Theresa May’s biggest weakness in the Tory leadership race is that she backed Remain while most Tory members went Leave. But, as I say in The Sun this morning, if she can sound confident and optimistic about Brexit, then she will win and become Britain’s next Prime Minister.
May needs to make clear that now the referendum result is in, she’s sees Brexit as an opportunity to be seized, not as a risk to be managed. She can’t afford to cede optimism on this to Andrea Leadsom.
I understand that her Leave-voting supporters—Liam Fox, Priti Patel, David Davis and her campaign chair Chris Grayling—will all be out and about this weekend saying that May is the person to deliver exit. But she would be well advised to give a big speech herself setting out the foreign capitals she would head to in her first 100 days to pave the way for trade deals for a post Brexit Britain.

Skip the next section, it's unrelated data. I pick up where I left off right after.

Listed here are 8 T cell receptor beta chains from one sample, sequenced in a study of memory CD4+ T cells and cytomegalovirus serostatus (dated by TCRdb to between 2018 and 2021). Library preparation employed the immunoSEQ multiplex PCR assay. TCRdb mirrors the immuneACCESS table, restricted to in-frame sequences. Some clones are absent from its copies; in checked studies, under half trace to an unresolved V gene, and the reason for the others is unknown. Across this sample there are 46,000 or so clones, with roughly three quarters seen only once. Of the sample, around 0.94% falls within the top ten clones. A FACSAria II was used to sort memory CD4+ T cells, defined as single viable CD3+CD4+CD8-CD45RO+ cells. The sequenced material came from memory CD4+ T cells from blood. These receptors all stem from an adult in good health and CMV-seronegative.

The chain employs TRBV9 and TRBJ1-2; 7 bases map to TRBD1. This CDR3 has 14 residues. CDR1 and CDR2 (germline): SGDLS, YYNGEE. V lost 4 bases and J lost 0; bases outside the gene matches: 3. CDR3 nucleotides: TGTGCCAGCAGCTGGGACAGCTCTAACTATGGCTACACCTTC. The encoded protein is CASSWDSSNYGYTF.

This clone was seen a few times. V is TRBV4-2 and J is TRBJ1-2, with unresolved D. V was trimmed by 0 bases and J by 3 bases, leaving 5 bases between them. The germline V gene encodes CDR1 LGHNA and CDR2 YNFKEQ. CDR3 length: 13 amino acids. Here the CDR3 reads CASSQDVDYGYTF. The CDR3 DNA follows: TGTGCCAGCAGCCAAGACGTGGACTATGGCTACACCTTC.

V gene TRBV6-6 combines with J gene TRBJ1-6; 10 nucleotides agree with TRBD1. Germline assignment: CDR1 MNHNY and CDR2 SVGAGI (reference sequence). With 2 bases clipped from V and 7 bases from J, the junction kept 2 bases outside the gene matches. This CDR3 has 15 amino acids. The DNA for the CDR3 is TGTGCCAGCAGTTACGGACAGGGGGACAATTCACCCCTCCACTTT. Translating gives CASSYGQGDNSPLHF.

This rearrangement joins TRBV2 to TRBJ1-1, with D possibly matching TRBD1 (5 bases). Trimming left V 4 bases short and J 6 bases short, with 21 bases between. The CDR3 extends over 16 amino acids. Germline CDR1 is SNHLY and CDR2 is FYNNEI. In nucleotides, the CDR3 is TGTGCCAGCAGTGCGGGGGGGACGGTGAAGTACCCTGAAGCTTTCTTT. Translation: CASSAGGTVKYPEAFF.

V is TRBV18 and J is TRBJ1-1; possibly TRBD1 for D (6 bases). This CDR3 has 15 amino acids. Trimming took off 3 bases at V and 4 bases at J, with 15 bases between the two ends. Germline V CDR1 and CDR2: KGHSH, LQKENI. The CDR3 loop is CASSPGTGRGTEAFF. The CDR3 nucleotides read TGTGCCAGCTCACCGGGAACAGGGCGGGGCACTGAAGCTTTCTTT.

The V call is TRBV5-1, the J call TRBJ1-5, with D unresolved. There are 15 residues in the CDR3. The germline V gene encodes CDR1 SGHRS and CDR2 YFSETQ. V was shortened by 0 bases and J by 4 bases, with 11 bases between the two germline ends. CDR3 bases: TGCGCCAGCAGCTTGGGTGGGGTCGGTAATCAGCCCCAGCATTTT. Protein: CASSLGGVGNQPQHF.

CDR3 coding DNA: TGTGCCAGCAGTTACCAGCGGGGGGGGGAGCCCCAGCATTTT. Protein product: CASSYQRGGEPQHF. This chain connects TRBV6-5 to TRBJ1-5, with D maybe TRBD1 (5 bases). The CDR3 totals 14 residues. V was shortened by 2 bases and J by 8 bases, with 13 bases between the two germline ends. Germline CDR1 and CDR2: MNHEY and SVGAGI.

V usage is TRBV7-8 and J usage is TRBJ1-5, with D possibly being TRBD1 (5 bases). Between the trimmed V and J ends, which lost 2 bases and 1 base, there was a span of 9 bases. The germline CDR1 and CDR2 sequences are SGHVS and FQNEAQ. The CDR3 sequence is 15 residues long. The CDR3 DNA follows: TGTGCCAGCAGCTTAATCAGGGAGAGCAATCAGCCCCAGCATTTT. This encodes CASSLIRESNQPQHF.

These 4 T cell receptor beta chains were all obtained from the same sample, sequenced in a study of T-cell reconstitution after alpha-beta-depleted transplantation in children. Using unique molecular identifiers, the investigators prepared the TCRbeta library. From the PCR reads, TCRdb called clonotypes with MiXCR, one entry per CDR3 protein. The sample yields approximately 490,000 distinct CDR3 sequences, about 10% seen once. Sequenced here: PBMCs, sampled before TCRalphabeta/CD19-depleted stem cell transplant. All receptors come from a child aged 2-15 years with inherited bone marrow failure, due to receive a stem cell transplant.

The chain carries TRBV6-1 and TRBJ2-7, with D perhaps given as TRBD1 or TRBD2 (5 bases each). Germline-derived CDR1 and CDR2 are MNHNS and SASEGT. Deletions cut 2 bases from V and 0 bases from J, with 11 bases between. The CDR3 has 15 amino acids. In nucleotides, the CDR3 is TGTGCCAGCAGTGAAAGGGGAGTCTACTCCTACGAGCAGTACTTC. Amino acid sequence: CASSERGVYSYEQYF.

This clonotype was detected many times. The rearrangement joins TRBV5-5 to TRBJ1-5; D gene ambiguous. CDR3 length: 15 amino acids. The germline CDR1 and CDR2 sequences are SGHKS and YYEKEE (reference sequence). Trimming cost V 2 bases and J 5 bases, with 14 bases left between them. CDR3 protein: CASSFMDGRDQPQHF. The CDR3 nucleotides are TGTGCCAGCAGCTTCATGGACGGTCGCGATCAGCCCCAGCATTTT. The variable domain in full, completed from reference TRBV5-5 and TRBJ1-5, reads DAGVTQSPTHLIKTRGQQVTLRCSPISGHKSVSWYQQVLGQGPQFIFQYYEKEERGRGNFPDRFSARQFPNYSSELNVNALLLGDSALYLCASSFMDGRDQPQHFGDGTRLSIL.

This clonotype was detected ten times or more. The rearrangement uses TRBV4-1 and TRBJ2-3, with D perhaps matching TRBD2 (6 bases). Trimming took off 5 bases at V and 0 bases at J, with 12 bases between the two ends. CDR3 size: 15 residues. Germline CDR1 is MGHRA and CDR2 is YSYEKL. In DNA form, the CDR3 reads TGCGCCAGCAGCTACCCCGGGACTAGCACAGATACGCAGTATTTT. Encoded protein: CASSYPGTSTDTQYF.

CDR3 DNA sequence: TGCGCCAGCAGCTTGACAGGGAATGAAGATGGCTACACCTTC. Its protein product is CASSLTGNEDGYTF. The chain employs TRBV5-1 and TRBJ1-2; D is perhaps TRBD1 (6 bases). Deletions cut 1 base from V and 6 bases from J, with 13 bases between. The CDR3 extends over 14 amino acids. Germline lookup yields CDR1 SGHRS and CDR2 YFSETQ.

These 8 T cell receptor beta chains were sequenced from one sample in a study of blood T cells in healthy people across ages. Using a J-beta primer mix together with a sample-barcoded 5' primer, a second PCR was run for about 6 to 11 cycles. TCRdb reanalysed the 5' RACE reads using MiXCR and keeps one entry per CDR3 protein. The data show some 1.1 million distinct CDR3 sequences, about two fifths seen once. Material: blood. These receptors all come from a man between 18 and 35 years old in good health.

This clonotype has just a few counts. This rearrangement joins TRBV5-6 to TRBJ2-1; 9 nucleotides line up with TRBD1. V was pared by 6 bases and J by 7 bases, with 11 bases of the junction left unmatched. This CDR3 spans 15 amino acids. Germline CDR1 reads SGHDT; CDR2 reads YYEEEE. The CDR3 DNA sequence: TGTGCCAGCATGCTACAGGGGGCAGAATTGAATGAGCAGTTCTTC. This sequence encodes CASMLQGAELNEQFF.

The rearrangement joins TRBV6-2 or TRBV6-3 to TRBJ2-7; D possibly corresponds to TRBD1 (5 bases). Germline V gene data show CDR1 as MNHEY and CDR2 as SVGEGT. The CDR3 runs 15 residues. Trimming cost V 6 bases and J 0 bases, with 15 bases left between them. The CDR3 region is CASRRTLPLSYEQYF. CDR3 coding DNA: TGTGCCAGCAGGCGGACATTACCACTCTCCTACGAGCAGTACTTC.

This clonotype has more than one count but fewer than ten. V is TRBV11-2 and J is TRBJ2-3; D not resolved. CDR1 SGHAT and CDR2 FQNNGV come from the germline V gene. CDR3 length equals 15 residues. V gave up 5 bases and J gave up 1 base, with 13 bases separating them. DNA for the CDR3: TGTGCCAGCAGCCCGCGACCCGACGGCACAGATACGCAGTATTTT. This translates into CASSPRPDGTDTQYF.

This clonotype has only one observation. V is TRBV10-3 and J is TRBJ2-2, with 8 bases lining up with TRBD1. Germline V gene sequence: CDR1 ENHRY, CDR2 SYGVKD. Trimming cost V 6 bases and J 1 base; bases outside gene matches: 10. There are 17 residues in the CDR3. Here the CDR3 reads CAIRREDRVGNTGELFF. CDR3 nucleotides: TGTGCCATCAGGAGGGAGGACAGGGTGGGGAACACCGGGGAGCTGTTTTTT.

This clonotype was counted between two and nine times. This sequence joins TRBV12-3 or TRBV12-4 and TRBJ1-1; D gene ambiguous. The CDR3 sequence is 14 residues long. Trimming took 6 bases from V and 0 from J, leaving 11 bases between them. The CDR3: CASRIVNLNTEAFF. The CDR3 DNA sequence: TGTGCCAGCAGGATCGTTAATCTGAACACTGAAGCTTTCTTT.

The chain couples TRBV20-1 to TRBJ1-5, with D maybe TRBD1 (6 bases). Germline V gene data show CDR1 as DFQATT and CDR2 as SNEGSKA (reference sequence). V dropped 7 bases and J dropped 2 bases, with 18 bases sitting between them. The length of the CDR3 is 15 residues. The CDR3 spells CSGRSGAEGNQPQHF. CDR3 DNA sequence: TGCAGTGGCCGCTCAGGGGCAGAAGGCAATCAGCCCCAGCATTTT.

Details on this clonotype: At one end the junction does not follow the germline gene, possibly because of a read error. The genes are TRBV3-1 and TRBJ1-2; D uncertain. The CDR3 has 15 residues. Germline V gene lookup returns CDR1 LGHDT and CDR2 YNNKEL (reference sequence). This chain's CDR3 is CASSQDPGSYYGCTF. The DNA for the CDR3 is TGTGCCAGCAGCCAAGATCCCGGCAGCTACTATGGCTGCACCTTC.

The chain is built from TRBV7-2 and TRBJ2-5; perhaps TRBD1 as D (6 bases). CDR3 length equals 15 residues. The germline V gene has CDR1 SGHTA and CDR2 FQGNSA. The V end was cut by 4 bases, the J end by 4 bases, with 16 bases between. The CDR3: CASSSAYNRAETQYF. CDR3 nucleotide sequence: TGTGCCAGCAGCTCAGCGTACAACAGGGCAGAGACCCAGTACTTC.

Doing this would also allow May to point to her trump card, her experience. She has been on the Tory front bench for 17 years and Home Secretary for six, Leadsom has been a junior minister for two years. With the most complex negotiation of the post-war era ahead of us, she can ask, is this the right time for a novice?
This will be a very different campaign from the one that May expected to fight. For years, she has been setting herself up to run against a male opponent—a Boris or an Osborne. But now May is taking on another woman, it doesn’t matter that she’s isn’t part of the parliamentary boy’s club because her opponent isn’t either. Which is another reason why May can’t cede optimism to Leadsom.